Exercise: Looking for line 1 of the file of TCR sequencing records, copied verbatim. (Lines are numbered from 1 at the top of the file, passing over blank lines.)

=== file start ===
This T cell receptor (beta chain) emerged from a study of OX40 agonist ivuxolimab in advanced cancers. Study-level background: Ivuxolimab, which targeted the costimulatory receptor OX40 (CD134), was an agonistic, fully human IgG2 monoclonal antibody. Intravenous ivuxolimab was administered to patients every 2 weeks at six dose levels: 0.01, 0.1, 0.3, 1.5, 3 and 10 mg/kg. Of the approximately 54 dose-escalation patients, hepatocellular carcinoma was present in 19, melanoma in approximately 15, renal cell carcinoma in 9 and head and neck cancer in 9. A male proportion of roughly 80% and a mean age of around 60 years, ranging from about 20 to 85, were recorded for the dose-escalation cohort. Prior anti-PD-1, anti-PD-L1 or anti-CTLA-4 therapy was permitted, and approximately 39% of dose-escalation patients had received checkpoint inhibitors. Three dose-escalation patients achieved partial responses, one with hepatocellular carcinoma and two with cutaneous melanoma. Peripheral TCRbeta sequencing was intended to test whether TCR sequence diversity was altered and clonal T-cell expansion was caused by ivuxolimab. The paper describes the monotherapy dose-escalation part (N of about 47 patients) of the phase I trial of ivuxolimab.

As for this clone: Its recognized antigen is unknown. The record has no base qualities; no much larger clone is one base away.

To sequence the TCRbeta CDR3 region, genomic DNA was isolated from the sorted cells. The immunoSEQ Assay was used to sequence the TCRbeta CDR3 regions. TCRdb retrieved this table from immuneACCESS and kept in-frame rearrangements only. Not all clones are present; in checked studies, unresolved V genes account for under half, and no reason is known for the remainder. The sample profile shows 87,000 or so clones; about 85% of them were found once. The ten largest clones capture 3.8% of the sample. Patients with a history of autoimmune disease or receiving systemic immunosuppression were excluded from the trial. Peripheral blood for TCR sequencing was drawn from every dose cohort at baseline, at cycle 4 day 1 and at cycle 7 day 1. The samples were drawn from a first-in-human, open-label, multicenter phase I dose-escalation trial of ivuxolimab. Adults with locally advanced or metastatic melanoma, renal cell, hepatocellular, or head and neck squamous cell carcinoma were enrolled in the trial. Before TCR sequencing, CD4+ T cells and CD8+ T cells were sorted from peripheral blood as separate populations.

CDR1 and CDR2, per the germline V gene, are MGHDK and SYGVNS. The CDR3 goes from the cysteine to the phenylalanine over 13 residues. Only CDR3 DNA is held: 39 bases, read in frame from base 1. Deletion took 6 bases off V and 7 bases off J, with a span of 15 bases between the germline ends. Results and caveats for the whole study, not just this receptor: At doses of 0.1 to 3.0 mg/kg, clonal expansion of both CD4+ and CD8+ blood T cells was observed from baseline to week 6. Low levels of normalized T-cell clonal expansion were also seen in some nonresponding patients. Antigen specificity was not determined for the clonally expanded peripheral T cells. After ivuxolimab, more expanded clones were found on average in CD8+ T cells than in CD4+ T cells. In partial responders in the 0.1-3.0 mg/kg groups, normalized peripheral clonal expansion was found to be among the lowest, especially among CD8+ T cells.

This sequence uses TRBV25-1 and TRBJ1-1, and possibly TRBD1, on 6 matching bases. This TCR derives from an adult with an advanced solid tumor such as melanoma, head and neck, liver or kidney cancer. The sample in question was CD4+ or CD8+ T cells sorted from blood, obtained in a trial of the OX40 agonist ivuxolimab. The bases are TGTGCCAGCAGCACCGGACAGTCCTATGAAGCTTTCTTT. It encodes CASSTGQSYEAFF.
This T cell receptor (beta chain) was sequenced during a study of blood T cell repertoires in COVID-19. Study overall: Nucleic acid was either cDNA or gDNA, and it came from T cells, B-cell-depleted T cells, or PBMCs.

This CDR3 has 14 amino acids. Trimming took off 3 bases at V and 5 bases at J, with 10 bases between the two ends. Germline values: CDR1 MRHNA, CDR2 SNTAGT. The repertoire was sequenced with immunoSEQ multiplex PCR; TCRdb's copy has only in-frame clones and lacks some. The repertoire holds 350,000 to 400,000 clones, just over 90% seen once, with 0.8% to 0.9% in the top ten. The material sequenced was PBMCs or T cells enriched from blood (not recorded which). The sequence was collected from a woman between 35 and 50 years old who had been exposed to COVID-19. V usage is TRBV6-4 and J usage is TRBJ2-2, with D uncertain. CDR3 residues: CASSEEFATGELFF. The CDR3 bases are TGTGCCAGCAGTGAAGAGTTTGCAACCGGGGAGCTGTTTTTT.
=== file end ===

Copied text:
This T cell receptor (beta chain) emerged from a study of OX40 agonist ivuxolimab in advanced cancers. Study-level background: Ivuxolimab, which targeted the costimulatory receptor OX40 (CD134), was an agonistic, fully human IgG2 monoclonal antibody. Intravenous ivuxolimab was administered to patients every 2 weeks at six dose levels: 0.01, 0.1, 0.3, 1.5, 3 and 10 mg/kg. Of the approximately 54 dose-escalation patients, hepatocellular carcinoma was present in 19, melanoma in approximately 15, renal cell carcinoma in 9 and head and neck cancer in 9. A male proportion of roughly 80% and a mean age of around 60 years, ranging from about 20 to 85, were recorded for the dose-escalation cohort. Prior anti-PD-1, anti-PD-L1 or anti-CTLA-4 therapy was permitted, and approximately 39% of dose-escalation patients had received checkpoint inhibitors. Three dose-escalation patients achieved partial responses, one with hepatocellular carcinoma and two with cutaneous melanoma. Peripheral TCRbeta sequencing was intended to test whether TCR sequence diversity was altered and clonal T-cell expansion was caused by ivuxolimab. The paper describes the monotherapy dose-escalation part (N of about 47 patients) of the phase I trial of ivuxolimab.